Beijing's air quality index (AQI) soared to hazardous levels on Wednesday (Mar 28) morning as a sandstorm smothered the Chinese capital in dust after triggering an alert late on Tuesday from the National Meteorological Center (NMC).
In a 'blue' warning, the lowest in China's four-tier alert system, the NMC advised citizens in northern parts of the capital, northern parts of the surrounding Hebei province and other regions to close doors and windows, wear scarves and dust masks and drive slowly due to poor visibility.
The alert would remain in place until 1200 GMT (8pm Singapore time) on Wednesday, the agency said.
The AQI reading for Beijing provided by the US State Department, based on the concentration of cancer-causing breathable particles known as PM2.5, was 244 as of 0153 GMT, rated as "very unhealthy".
China's own official AQI reading for the city - calculated using measurements of six different pollutants including PM2.5 - was 999, rated as "hazardous".
Readings provided by some mobile phone applications gave figures as high as 2000.
Sandstorms register on the index as larger particles known as PM10.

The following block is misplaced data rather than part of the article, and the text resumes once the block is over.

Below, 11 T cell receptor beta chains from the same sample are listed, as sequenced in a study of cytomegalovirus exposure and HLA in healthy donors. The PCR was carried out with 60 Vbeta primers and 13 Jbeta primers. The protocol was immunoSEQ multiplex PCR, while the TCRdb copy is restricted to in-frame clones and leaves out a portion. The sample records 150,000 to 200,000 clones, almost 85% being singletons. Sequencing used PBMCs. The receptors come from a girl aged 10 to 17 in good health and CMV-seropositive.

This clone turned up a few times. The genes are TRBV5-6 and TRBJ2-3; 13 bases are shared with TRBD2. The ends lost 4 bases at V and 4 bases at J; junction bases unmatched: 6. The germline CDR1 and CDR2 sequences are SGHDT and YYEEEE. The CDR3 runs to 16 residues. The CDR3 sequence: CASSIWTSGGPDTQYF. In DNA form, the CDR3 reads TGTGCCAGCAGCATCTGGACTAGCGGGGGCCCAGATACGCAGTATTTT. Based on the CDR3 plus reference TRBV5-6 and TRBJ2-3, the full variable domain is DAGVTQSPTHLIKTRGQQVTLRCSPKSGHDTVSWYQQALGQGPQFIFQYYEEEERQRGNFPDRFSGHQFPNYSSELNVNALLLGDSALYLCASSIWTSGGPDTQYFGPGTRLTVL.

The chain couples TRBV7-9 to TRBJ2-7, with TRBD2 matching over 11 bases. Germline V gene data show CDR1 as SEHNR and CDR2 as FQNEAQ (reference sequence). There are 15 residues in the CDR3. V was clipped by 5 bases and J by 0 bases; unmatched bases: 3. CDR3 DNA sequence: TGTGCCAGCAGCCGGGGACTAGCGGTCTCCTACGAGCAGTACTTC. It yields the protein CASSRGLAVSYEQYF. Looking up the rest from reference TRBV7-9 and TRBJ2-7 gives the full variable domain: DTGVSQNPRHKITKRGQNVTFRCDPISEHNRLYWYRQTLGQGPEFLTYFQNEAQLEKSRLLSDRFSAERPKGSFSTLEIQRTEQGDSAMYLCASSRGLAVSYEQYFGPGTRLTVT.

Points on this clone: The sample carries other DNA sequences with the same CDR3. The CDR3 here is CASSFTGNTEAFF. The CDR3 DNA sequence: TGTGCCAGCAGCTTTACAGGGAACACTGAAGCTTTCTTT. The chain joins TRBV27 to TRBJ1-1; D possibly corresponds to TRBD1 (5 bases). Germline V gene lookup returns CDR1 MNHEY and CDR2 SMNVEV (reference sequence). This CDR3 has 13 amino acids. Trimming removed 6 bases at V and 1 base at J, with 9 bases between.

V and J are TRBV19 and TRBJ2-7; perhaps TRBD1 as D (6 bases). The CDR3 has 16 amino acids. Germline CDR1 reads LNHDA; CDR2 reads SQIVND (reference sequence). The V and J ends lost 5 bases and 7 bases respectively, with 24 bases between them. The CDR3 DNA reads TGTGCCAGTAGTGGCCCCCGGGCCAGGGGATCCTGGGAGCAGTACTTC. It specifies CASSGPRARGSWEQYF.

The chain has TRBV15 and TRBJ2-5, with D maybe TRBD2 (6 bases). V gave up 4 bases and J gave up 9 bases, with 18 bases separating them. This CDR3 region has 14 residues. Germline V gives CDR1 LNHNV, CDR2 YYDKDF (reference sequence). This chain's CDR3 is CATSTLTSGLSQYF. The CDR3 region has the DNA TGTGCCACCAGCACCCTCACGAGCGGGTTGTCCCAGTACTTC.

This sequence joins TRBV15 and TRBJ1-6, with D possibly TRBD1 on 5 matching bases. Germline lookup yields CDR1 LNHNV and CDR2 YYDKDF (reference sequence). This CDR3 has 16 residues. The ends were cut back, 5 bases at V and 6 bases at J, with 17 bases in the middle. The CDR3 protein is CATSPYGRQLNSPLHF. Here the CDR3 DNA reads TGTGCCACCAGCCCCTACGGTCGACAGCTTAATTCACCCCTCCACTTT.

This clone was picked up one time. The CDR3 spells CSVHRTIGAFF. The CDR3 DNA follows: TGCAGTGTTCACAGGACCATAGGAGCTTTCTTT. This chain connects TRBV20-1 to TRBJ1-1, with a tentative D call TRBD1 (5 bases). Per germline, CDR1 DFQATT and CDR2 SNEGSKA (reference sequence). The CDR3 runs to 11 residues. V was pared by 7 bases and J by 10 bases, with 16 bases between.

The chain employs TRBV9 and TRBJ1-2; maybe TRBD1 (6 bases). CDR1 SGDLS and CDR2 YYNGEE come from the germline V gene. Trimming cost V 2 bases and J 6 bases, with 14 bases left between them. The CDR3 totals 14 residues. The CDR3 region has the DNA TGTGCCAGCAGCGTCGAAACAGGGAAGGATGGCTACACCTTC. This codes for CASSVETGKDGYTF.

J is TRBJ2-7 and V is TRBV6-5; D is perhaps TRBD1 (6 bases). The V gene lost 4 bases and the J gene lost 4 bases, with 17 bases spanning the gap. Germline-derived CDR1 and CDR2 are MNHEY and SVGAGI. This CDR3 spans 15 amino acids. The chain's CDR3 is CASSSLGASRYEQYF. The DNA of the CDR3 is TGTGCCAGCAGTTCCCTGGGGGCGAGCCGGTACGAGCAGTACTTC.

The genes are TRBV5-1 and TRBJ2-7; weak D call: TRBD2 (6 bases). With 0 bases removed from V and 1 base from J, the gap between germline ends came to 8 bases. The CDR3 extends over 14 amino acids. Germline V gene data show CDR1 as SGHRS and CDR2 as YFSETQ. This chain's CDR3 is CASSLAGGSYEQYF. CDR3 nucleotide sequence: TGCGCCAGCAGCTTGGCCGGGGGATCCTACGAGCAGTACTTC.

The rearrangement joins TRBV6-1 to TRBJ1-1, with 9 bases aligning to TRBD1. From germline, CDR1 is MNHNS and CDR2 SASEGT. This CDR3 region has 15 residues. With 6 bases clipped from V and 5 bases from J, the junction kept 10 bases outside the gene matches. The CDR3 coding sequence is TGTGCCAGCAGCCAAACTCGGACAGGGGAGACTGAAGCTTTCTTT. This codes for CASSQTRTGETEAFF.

China normally blames Mongolia's Gobi desert for its annual sandstorms.
Delegates from China's arid, desertified Gansu region said in a proposal to China's parliament earlier this month that more than half of the dust storms that descend on China each year come from abroad, mainly from southern Mongolia.
Beijing has been planting millions of trees along its border in order to block out sandstorms, part of a project known as the "Great Green Wall".
The notoriously polluted Chinese capital was a top performer in terms of smog reduction from October to February, according to Beijing's Ministry of Ecology and Environment.
But it was one of 34 cities in northern China to issue orange pollution alerts over the weekend, as industrial activity starts to ramp up again after winter curbs.